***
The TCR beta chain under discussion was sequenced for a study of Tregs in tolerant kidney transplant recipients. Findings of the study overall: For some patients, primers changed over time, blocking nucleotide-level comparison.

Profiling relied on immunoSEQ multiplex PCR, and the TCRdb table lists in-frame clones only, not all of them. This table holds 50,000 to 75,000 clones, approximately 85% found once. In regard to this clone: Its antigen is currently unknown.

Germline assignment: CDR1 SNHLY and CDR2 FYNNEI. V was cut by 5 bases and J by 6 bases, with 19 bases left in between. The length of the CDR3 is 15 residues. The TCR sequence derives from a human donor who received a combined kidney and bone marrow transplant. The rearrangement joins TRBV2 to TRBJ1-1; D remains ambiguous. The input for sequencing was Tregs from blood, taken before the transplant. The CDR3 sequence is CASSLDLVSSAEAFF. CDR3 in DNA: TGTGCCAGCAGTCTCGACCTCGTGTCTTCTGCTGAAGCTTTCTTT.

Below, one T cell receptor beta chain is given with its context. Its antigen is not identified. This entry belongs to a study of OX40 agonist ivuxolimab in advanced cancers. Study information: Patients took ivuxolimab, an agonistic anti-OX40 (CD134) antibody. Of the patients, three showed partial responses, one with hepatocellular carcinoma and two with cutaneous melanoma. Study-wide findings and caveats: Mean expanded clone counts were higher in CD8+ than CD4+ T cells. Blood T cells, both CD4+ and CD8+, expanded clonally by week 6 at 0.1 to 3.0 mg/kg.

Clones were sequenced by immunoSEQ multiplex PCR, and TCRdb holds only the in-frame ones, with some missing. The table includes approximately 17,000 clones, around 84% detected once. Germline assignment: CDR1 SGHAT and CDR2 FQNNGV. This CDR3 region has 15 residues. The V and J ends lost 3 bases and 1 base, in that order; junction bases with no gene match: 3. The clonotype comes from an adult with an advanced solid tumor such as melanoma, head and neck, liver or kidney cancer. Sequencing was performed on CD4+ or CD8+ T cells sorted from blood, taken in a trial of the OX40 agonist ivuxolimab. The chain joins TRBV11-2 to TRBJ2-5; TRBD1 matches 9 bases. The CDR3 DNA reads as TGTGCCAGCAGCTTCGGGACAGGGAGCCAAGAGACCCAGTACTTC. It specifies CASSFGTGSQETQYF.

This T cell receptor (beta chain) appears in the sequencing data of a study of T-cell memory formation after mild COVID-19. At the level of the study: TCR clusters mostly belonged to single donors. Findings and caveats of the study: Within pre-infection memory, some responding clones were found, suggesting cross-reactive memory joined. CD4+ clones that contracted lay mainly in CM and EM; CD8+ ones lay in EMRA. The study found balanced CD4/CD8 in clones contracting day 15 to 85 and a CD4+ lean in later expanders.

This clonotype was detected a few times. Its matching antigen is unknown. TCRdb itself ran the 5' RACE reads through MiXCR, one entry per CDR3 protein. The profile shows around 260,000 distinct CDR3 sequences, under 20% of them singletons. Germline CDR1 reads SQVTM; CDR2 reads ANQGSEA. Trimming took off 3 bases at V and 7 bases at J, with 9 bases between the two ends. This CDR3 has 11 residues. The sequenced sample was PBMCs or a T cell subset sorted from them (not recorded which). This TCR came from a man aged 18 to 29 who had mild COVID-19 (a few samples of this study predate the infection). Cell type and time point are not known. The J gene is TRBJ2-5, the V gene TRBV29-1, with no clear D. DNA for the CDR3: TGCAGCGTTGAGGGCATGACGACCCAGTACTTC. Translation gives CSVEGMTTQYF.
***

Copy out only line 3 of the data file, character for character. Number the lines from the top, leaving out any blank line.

Germline assignment: CDR1 SNHLY and CDR2 FYNNEI. V was cut by 5 bases and J by 6 bases, with 19 bases left in between. The length of the CDR3 is 15 residues. The TCR sequence derives from a human donor who received a combined kidney and bone marrow transplant. The rearrangement joins TRBV2 to TRBJ1-1; D remains ambiguous. The input for sequencing was Tregs from blood, taken before the transplant. The CDR3 sequence is CASSLDLVSSAEAFF. CDR3 in DNA: TGTGCCAGCAGTCTCGACCTCGTGTCTTCTGCTGAAGCTTTCTTT.